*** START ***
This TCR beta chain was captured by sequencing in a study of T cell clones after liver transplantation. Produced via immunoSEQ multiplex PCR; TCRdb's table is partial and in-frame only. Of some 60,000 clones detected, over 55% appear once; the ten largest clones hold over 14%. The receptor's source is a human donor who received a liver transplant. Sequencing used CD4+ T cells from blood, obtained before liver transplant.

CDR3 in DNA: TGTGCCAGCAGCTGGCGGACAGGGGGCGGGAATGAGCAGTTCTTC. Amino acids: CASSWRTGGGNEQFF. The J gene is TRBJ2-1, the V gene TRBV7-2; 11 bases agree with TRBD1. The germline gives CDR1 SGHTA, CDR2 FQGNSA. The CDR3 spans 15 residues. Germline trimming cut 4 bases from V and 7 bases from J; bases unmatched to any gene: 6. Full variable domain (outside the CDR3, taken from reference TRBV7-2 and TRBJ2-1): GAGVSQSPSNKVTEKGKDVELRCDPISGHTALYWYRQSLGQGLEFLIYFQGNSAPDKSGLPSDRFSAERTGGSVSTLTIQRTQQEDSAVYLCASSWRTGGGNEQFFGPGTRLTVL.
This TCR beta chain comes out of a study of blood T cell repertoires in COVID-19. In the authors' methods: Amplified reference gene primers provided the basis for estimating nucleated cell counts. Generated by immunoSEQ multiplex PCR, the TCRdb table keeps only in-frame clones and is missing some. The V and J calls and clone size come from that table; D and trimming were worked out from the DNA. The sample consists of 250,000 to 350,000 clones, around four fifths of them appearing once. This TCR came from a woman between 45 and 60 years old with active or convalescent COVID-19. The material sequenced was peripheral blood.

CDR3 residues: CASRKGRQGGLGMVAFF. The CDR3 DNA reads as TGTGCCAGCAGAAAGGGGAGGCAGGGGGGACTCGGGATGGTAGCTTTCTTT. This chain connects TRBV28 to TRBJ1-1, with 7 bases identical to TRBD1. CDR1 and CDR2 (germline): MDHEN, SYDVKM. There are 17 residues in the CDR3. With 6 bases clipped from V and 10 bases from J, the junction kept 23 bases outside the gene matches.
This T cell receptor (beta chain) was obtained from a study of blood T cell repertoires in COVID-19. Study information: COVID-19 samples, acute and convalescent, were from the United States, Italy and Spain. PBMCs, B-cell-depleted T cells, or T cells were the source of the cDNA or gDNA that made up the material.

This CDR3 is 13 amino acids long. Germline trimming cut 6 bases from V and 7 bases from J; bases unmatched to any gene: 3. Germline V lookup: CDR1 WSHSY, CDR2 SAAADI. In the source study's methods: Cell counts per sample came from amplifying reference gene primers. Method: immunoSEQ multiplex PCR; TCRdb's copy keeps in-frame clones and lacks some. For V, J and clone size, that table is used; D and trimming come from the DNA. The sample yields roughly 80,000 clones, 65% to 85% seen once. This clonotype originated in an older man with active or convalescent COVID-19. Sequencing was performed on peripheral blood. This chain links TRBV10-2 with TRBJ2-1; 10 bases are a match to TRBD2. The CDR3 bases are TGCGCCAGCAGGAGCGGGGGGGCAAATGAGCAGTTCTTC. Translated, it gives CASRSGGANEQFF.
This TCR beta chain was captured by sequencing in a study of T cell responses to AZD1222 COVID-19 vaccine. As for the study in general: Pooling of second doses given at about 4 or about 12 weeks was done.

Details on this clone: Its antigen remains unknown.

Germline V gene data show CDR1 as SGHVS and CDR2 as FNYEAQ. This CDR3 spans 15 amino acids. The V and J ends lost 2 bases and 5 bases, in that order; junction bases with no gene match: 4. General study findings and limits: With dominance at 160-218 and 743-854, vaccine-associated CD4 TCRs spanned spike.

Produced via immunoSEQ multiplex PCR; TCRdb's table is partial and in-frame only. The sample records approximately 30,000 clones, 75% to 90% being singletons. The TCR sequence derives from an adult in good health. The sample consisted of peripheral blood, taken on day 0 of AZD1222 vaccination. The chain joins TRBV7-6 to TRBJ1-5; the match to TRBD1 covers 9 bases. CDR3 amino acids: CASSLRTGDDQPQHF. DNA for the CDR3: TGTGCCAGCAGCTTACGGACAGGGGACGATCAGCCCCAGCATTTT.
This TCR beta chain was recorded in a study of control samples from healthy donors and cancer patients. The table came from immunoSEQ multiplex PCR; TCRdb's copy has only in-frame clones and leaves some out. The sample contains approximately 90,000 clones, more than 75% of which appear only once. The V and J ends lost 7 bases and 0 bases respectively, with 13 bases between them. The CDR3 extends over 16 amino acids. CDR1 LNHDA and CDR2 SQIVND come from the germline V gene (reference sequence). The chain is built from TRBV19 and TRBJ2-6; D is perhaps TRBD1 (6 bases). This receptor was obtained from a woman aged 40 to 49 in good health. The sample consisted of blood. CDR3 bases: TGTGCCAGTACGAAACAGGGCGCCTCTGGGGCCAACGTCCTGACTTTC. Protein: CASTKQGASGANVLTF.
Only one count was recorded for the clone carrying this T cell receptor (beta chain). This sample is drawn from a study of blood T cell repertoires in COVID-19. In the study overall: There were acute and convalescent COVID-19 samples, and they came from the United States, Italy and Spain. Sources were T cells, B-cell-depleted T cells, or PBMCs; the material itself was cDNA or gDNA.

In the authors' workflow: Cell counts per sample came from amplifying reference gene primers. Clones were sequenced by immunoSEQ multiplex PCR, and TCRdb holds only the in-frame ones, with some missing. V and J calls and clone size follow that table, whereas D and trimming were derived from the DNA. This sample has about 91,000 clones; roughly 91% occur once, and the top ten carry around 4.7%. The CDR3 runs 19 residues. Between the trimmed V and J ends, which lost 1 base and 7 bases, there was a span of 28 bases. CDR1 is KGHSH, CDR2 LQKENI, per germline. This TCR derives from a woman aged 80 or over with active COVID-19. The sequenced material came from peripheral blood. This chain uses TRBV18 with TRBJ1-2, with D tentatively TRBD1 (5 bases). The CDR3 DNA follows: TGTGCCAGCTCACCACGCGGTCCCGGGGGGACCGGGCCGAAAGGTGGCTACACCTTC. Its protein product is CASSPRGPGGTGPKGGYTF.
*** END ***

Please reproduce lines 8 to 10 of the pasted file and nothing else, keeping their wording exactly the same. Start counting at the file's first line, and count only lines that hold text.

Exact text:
Details on this clone: Its antigen remains unknown.

Germline V gene data show CDR1 as SGHVS and CDR2 as FNYEAQ. This CDR3 spans 15 amino acids. The V and J ends lost 2 bases and 5 bases, in that order; junction bases with no gene match: 4. General study findings and limits: With dominance at 160-218 and 743-854, vaccine-associated CD4 TCRs spanned spike.

Produced via immunoSEQ multiplex PCR; TCRdb's table is partial and in-frame only. The sample records approximately 30,000 clones, 75% to 90% being singletons. The TCR sequence derives from an adult in good health. The sample consisted of peripheral blood, taken on day 0 of AZD1222 vaccination. The chain joins TRBV7-6 to TRBJ1-5; the match to TRBD1 covers 9 bases. CDR3 amino acids: CASSLRTGDDQPQHF. DNA for the CDR3: TGTGCCAGCAGCTTACGGACAGGGGACGATCAGCCCCAGCATTTT.